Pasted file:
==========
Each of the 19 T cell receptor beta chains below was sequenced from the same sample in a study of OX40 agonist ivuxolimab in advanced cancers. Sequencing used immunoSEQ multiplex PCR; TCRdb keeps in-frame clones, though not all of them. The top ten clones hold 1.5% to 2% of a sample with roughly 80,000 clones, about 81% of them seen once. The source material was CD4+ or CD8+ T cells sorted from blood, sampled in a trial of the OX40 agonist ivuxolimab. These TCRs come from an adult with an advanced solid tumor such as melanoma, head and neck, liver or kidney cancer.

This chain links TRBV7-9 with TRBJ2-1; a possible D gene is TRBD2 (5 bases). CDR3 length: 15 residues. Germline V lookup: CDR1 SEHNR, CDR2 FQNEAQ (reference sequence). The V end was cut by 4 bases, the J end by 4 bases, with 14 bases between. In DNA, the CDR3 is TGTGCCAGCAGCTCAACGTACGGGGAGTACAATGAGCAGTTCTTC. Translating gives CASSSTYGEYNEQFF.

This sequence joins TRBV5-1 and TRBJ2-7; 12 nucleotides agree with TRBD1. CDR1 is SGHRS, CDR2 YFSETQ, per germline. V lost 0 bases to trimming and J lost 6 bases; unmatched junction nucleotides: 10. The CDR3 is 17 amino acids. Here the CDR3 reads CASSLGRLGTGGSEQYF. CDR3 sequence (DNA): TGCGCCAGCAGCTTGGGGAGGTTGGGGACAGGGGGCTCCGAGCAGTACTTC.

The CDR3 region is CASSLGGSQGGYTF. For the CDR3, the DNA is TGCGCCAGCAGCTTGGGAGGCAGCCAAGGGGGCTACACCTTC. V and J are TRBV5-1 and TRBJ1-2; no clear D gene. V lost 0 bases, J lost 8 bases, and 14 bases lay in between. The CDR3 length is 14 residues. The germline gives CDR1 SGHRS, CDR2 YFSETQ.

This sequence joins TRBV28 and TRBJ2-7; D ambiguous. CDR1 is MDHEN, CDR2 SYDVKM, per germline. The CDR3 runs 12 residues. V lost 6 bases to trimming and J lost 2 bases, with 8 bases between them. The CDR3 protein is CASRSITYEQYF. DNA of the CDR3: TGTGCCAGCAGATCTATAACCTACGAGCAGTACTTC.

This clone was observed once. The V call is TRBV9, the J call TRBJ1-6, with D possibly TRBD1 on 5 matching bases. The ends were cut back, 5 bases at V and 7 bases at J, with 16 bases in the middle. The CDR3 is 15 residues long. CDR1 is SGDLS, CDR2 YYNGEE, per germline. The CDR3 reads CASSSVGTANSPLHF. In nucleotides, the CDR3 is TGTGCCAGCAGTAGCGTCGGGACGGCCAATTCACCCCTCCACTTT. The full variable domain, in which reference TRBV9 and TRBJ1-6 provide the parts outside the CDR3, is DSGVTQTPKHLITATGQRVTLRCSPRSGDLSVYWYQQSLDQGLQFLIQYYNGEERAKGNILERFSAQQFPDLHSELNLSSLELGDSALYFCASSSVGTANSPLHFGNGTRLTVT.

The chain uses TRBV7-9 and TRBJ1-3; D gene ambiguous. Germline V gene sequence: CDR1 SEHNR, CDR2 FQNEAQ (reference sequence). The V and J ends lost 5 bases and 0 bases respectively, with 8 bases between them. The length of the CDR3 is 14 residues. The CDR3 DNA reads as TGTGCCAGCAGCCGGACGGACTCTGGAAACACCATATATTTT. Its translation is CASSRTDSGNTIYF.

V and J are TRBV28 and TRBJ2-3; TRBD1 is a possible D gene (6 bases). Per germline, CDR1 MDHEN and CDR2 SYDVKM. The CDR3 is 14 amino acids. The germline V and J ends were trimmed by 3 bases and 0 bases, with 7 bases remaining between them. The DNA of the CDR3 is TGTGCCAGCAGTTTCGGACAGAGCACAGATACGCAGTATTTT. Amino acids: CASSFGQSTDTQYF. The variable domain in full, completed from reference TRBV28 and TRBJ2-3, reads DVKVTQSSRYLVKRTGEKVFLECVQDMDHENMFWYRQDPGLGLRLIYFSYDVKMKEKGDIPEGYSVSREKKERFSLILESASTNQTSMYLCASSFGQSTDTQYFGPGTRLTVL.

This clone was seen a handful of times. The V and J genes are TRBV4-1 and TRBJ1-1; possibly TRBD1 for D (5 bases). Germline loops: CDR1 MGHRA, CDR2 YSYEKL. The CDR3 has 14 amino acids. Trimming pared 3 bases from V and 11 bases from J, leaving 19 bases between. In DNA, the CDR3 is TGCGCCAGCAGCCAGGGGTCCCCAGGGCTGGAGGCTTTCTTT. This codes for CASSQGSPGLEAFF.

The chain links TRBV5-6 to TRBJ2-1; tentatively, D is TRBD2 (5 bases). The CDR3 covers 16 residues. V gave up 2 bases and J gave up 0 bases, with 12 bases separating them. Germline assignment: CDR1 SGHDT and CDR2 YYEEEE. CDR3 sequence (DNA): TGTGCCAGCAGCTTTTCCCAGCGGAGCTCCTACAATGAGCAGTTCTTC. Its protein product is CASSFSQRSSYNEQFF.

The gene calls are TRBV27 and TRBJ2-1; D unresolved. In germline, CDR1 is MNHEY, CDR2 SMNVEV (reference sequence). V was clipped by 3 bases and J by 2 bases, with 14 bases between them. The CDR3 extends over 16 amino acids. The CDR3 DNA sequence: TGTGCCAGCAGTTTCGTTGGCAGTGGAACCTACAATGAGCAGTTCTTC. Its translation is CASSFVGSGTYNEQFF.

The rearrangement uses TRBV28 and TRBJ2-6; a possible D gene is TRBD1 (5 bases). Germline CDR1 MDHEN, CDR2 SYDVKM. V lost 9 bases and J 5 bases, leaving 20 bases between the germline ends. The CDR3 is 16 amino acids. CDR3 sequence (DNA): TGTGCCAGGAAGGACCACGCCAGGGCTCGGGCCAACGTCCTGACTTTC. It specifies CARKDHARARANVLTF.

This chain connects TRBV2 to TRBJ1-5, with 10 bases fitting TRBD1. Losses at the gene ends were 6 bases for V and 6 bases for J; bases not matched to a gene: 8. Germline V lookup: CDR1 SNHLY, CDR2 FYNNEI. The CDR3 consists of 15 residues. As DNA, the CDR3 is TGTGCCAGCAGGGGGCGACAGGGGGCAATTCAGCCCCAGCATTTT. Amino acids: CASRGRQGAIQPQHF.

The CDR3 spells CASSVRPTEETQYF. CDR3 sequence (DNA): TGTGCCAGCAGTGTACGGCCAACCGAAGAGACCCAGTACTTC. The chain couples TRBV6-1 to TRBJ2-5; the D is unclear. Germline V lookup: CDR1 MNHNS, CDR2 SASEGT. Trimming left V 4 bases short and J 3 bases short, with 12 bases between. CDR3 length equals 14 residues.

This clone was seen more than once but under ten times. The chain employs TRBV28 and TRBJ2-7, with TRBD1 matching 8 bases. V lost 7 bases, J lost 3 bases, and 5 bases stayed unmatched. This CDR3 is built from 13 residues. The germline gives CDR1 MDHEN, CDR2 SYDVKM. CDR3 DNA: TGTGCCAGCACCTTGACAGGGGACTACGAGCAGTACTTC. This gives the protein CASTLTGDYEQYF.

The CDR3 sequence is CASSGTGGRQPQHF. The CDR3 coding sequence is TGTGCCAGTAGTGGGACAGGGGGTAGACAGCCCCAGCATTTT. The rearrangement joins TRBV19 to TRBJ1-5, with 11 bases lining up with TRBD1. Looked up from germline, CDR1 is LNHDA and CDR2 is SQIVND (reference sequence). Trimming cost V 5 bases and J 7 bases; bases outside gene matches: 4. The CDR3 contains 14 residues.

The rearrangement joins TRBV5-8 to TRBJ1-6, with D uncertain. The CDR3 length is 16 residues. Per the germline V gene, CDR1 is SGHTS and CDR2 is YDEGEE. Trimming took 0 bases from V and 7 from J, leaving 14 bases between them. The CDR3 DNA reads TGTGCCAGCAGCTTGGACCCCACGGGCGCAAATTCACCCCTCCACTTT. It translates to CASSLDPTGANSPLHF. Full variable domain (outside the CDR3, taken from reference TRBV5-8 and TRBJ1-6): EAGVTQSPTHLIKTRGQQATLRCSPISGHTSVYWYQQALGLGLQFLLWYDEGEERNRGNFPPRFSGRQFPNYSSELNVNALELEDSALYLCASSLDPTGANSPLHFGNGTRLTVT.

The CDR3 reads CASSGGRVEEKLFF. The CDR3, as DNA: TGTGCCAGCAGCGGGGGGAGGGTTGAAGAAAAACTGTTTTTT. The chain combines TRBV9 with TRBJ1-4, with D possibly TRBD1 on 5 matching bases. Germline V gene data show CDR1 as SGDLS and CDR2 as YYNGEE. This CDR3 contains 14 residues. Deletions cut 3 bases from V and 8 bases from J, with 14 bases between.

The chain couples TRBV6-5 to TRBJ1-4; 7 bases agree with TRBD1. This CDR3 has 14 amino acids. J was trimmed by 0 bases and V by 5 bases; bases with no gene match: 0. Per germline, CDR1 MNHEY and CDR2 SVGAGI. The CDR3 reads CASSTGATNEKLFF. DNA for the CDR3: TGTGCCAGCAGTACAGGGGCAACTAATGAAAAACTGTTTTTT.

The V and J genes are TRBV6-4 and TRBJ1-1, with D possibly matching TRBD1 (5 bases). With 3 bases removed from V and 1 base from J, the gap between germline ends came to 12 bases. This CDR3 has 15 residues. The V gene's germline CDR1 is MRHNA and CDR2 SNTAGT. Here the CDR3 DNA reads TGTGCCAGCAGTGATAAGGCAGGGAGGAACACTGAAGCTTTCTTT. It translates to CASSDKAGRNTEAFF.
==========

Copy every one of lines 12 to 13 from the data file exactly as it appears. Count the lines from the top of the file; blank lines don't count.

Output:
The rearrangement uses TRBV28 and TRBJ2-6; a possible D gene is TRBD1 (5 bases). Germline CDR1 MDHEN, CDR2 SYDVKM. V lost 9 bases and J 5 bases, leaving 20 bases between the germline ends. The CDR3 is 16 amino acids. CDR3 sequence (DNA): TGTGCCAGGAAGGACCACGCCAGGGCTCGGGCCAACGTCCTGACTTTC. It specifies CARKDHARARANVLTF.

This chain connects TRBV2 to TRBJ1-5, with 10 bases fitting TRBD1. Losses at the gene ends were 6 bases for V and 6 bases for J; bases not matched to a gene: 8. Germline V lookup: CDR1 SNHLY, CDR2 FYNNEI. The CDR3 consists of 15 residues. As DNA, the CDR3 is TGTGCCAGCAGGGGGCGACAGGGGGCAATTCAGCCCCAGCATTTT. Amino acids: CASRGRQGAIQPQHF.